Our drive to the temple was pretty uneventful and maybe because it was a Sunday, the traffic was not too bad and we actually did the drive in about 20 minutes.


The Chinese temple is known by a couple of names: Sam Poo Kong and Gedung Batu Temple and is the oldest Chinese temple in Semarang, Central Java, Indonesia. The groundbreaking for the temple occurred in 1400-1416 and the foundations were set by Chinese Muslim explorer Admiral Zheng He. Zheng disembarked from one of his ships in Semarang, found a cave in a rocky hillside and used it for prayer, and then built a temple on the same spot years later. We wandered around looking at the buildings which we were again not allowed to go into. The Chinese temple does not belong to any one religion, despite the founder Admiral Zheng being a Muslim explorer from Mainland China.



Gates to the temple Sam Poo Kong. There were buses and people everywhere else so I was lucky to get a photo with no one in it. I think every Viking included excursion bus was at this temple at the exact same time.


There were some interesting creatures at the temple. Thankfully it was caged, but it looked like it wanted to put on a show for me, raising its head and flicking its tongue out.


I am not sure what kind of snake this is, but as I got closer, to the cage, I definitely got its attention!

Flicking his tongue out at me. The sign on the cage said ‘MENGUSICK ULAR” which literally translated to English means “THEY ARE CHASE AWAY”!!


The main buildings at the Sam Poo Kong Temple in Semarang, South Java, Indonesia. The women in the temple are all from a religious Muslim group and dress alike on tours so they will not get separated from others.



Luckily for us, our tour guide did not want to spend too much time at the very hot and limited shade temple today, so it was back on the bus for our third stop of the day.


The real reason why we had decided to go on this included excursion today was because of this next stop. In the port talk we had seen some photos of the area we were going to see and it sure looked amazing!


We were at the Rainbow Village of Semarang to look at the very colourful place which used to be a a slum. The local government decided in 2017 that to grow the local economy, they would transform a small neighbourhood, home to a little over 200 houses, into a thriving tourist destination. With a budget of $22,000 the authorities managed to transform the lives of many people. Once a slum, now the area is a big tourist attraction.


When we finally got across the busy street taking our lives in our hands again and the life of our guide, we got to a flower market. The local vendors all have little shops with lots of flowers set up in buckets for people to pick the flowers they want in their arrangements.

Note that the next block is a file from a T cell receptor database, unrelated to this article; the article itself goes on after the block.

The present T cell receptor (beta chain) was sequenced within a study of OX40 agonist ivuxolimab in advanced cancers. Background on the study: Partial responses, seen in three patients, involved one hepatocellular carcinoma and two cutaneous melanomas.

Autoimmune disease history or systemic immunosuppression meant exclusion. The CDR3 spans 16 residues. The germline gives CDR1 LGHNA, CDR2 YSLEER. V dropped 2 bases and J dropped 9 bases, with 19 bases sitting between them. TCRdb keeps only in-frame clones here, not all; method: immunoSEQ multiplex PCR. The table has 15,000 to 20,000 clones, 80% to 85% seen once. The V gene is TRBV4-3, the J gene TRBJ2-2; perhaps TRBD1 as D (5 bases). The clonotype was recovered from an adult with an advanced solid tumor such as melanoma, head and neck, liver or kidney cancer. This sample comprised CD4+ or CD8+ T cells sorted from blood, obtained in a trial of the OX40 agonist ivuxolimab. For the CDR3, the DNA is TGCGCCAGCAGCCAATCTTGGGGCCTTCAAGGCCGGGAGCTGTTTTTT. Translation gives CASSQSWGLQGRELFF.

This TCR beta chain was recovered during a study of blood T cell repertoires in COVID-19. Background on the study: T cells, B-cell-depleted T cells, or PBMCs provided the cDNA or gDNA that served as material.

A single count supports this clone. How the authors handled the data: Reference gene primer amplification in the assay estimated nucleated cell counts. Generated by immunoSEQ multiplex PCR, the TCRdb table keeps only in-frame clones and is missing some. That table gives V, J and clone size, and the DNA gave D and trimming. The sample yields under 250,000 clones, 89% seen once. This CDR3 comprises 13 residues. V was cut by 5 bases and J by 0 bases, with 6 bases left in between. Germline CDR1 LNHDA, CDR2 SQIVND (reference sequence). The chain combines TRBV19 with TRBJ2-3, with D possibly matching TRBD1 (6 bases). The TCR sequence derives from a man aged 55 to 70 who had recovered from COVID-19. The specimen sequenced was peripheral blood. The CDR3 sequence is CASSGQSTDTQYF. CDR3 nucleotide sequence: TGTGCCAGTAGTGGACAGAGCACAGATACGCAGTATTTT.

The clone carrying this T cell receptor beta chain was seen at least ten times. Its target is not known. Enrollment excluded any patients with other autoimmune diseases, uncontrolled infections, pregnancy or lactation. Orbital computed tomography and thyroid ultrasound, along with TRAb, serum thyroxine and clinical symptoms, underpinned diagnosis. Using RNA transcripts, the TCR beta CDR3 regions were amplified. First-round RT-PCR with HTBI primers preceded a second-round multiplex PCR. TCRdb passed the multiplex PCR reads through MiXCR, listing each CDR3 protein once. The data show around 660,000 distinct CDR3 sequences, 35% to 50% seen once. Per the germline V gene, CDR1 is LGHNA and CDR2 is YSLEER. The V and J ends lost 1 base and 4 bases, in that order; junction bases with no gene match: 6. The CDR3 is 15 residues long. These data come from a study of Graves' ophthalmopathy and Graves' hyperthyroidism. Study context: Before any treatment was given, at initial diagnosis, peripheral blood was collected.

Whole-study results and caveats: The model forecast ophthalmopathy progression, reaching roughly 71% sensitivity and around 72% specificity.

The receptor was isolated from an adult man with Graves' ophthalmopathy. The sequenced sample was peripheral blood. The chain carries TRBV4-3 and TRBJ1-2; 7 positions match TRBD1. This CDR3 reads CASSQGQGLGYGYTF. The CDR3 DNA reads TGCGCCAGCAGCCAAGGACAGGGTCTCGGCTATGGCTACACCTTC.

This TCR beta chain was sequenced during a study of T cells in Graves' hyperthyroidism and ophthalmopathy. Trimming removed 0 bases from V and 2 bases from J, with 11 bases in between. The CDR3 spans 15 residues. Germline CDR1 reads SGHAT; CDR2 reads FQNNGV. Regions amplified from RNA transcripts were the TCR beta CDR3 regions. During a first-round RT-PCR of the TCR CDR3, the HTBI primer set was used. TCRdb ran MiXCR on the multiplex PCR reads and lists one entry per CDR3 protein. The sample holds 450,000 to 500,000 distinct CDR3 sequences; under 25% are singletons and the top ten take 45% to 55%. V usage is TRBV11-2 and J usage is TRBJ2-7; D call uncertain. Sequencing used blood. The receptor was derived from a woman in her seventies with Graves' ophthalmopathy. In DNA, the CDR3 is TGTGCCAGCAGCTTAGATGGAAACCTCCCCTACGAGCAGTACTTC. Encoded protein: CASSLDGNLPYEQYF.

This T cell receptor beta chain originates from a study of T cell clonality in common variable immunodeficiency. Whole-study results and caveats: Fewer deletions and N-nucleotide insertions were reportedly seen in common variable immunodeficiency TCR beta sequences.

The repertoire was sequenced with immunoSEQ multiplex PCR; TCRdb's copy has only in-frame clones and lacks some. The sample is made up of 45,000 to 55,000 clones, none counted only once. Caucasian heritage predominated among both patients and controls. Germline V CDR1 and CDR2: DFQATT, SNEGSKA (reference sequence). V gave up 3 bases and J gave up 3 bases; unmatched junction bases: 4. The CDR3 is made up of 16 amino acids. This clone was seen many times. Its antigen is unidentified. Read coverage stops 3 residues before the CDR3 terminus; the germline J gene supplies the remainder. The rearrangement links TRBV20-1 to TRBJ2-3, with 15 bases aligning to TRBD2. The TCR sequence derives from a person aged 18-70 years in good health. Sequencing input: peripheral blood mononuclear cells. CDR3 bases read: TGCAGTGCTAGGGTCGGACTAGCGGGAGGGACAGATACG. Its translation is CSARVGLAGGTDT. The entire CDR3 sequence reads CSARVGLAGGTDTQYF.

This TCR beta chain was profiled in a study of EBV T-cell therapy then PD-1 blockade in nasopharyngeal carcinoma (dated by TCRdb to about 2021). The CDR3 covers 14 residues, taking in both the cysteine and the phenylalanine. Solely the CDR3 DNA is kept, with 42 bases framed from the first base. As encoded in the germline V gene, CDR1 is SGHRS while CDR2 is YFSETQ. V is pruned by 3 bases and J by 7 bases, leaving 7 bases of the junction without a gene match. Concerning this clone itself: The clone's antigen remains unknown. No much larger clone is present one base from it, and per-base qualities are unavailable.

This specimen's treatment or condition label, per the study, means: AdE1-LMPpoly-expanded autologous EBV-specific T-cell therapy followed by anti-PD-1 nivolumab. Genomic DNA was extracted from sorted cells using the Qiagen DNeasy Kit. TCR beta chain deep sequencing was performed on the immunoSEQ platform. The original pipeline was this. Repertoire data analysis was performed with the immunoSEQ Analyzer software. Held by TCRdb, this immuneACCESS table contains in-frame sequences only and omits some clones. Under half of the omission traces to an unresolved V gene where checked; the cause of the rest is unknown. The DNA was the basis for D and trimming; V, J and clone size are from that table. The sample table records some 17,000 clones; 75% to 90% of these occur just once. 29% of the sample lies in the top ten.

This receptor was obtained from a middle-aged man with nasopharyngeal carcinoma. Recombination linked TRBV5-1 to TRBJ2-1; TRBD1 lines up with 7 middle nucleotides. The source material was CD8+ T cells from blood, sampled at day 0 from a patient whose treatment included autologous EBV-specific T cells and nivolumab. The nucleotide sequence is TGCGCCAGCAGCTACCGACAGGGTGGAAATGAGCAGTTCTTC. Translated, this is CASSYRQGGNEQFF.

Beautiful flowers at the flower shops in Semarang.


Our guide took us through the Rainbow Village and pointed out a green mosque and some of the grafitti on the walls of the village.


The bridge leading to the Rainbow Village in Semarang.


The Rainbow Village is built into a very steep hillside. You can see the bright colours painted everywhere in this village, but the sun has faded them since it was originally painted in 2017.



Local children sitting on the steps of the Mosque. I did the sign of the peace sign and this little guy mimicked it back to me! They are wearing their sarongs around their necks as they have finished their prayers inside the mosque and do not have to cover their legs anymore with their sarongs.


One piece of graffiti was really very interesting. The guide pointed out how each of the various people depicted in the band in the graffiti was from a different religion. The mural represents the harmonious way the Indonesian people live with all of the various religions in this 4th largest country in the world, by population.



The guitar player to the right represents Christianity, the drummer is wearing traditional Balinese garb and represents Hinduism, the guitar player on the left is wearing traditional Buddhist garb, and the lead singer is meant to be a Muslim. The woman in the background is wearing a cross and is meant to represent Catholicism.


The graffiti mural was a very interesting depiction of the harmony and tolerance Javanese people have living with different religions. The Javanese national motto is “Bhinneka Tunggal IKA’ which literally translated means ‘Unity in Diversity’. We have really enjoyed the peaceful, zen nature of the people in Indonesia and I think their beliefs have definitely influenced how they are so authentic in their lives and every day interactions.


Finally after our 3 hot stops on the included tour, it was time to drop whoever wanted off the bus at the Citra Mall in Simpang Lima, Semarang. We were one of the few people who got off the bus since it was only 1pm and we didn’t have to be back onboard the ship until 5pm. We had arranged with Gene and Margaret who were 30 minutes before us on their included excursion, to meet us at the front of the mall around 1pm. Since none of us have data on our phones, we were happy to see Margaret out front of the mall when we got off the bus.